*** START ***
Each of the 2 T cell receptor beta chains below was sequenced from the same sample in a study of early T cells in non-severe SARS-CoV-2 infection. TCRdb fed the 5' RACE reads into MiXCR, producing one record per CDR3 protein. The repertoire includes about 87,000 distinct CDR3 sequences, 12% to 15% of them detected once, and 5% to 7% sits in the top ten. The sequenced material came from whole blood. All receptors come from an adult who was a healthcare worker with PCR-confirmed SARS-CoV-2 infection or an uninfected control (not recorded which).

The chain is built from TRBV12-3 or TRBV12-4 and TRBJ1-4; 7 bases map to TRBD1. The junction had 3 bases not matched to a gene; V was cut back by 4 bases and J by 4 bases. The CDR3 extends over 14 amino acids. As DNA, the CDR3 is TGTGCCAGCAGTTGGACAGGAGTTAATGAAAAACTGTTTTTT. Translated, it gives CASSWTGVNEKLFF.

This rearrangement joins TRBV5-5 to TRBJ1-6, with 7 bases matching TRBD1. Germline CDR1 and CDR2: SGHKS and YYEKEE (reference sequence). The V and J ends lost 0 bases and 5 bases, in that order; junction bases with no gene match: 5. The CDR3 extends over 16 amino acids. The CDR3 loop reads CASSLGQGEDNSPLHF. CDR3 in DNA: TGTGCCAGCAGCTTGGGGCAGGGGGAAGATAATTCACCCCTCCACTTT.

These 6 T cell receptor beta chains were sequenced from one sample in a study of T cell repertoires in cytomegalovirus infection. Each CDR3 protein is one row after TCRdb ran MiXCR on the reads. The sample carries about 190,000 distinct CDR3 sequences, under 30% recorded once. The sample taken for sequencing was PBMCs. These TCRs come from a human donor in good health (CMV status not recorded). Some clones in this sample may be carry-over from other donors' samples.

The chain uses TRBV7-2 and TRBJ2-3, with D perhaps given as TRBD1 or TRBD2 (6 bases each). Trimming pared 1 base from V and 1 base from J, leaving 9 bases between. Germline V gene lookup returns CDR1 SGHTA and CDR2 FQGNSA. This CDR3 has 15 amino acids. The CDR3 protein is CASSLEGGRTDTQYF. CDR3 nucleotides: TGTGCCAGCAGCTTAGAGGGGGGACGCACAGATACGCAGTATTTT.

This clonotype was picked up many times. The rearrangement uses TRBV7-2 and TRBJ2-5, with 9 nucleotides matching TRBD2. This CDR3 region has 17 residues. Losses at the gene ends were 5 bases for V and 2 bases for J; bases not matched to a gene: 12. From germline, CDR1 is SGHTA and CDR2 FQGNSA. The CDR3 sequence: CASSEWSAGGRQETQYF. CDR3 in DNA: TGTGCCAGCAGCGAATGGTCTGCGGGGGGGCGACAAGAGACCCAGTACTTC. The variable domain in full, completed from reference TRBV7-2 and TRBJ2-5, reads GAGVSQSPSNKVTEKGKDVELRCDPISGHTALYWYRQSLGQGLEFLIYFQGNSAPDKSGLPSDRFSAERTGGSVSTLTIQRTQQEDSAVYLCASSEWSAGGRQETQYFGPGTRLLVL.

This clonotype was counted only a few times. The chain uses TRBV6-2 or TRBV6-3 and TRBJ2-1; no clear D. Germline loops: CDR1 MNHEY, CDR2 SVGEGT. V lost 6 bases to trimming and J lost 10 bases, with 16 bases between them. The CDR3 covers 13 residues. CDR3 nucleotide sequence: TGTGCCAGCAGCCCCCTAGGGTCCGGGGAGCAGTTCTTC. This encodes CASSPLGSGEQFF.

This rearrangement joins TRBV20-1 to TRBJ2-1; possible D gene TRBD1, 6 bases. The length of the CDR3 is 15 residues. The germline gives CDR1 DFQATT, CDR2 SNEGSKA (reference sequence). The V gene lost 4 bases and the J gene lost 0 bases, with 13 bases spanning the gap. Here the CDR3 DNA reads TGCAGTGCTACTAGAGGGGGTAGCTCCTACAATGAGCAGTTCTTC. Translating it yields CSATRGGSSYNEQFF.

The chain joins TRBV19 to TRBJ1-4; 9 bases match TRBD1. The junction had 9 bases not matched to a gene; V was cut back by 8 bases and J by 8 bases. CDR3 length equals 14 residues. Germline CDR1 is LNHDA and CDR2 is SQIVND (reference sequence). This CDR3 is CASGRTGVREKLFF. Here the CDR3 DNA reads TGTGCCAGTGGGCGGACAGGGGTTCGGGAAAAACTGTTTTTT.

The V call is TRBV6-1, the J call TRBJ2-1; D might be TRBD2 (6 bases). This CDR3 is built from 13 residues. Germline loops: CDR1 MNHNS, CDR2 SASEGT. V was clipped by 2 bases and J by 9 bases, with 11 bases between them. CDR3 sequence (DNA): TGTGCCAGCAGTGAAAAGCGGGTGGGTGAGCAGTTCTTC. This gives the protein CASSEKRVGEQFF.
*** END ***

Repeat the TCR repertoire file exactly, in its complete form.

Each of the 2 T cell receptor beta chains below was sequenced from the same sample in a study of early T cells in non-severe SARS-CoV-2 infection. TCRdb fed the 5' RACE reads into MiXCR, producing one record per CDR3 protein. The repertoire includes about 87,000 distinct CDR3 sequences, 12% to 15% of them detected once, and 5% to 7% sits in the top ten. The sequenced material came from whole blood. All receptors come from an adult who was a healthcare worker with PCR-confirmed SARS-CoV-2 infection or an uninfected control (not recorded which).

The chain is built from TRBV12-3 or TRBV12-4 and TRBJ1-4; 7 bases map to TRBD1. The junction had 3 bases not matched to a gene; V was cut back by 4 bases and J by 4 bases. The CDR3 extends over 14 amino acids. As DNA, the CDR3 is TGTGCCAGCAGTTGGACAGGAGTTAATGAAAAACTGTTTTTT. Translated, it gives CASSWTGVNEKLFF.

This rearrangement joins TRBV5-5 to TRBJ1-6, with 7 bases matching TRBD1. Germline CDR1 and CDR2: SGHKS and YYEKEE (reference sequence). The V and J ends lost 0 bases and 5 bases, in that order; junction bases with no gene match: 5. The CDR3 extends over 16 amino acids. The CDR3 loop reads CASSLGQGEDNSPLHF. CDR3 in DNA: TGTGCCAGCAGCTTGGGGCAGGGGGAAGATAATTCACCCCTCCACTTT.

These 6 T cell receptor beta chains were sequenced from one sample in a study of T cell repertoires in cytomegalovirus infection. Each CDR3 protein is one row after TCRdb ran MiXCR on the reads. The sample carries about 190,000 distinct CDR3 sequences, under 30% recorded once. The sample taken for sequencing was PBMCs. These TCRs come from a human donor in good health (CMV status not recorded). Some clones in this sample may be carry-over from other donors' samples.

The chain uses TRBV7-2 and TRBJ2-3, with D perhaps given as TRBD1 or TRBD2 (6 bases each). Trimming pared 1 base from V and 1 base from J, leaving 9 bases between. Germline V gene lookup returns CDR1 SGHTA and CDR2 FQGNSA. This CDR3 has 15 amino acids. The CDR3 protein is CASSLEGGRTDTQYF. CDR3 nucleotides: TGTGCCAGCAGCTTAGAGGGGGGACGCACAGATACGCAGTATTTT.

This clonotype was picked up many times. The rearrangement uses TRBV7-2 and TRBJ2-5, with 9 nucleotides matching TRBD2. This CDR3 region has 17 residues. Losses at the gene ends were 5 bases for V and 2 bases for J; bases not matched to a gene: 12. From germline, CDR1 is SGHTA and CDR2 FQGNSA. The CDR3 sequence: CASSEWSAGGRQETQYF. CDR3 in DNA: TGTGCCAGCAGCGAATGGTCTGCGGGGGGGCGACAAGAGACCCAGTACTTC. The variable domain in full, completed from reference TRBV7-2 and TRBJ2-5, reads GAGVSQSPSNKVTEKGKDVELRCDPISGHTALYWYRQSLGQGLEFLIYFQGNSAPDKSGLPSDRFSAERTGGSVSTLTIQRTQQEDSAVYLCASSEWSAGGRQETQYFGPGTRLLVL.

This clonotype was counted only a few times. The chain uses TRBV6-2 or TRBV6-3 and TRBJ2-1; no clear D. Germline loops: CDR1 MNHEY, CDR2 SVGEGT. V lost 6 bases to trimming and J lost 10 bases, with 16 bases between them. The CDR3 covers 13 residues. CDR3 nucleotide sequence: TGTGCCAGCAGCCCCCTAGGGTCCGGGGAGCAGTTCTTC. This encodes CASSPLGSGEQFF.

This rearrangement joins TRBV20-1 to TRBJ2-1; possible D gene TRBD1, 6 bases. The length of the CDR3 is 15 residues. The germline gives CDR1 DFQATT, CDR2 SNEGSKA (reference sequence). The V gene lost 4 bases and the J gene lost 0 bases, with 13 bases spanning the gap. Here the CDR3 DNA reads TGCAGTGCTACTAGAGGGGGTAGCTCCTACAATGAGCAGTTCTTC. Translating it yields CSATRGGSSYNEQFF.

The chain joins TRBV19 to TRBJ1-4; 9 bases match TRBD1. The junction had 9 bases not matched to a gene; V was cut back by 8 bases and J by 8 bases. CDR3 length equals 14 residues. Germline CDR1 is LNHDA and CDR2 is SQIVND (reference sequence). This CDR3 is CASGRTGVREKLFF. Here the CDR3 DNA reads TGTGCCAGTGGGCGGACAGGGGTTCGGGAAAAACTGTTTTTT.

The V call is TRBV6-1, the J call TRBJ2-1; D might be TRBD2 (6 bases). This CDR3 is built from 13 residues. Germline loops: CDR1 MNHNS, CDR2 SASEGT. V was clipped by 2 bases and J by 9 bases, with 11 bases between them. CDR3 sequence (DNA): TGTGCCAGCAGTGAAAAGCGGGTGGGTGAGCAGTTCTTC. This gives the protein CASSEKRVGEQFF.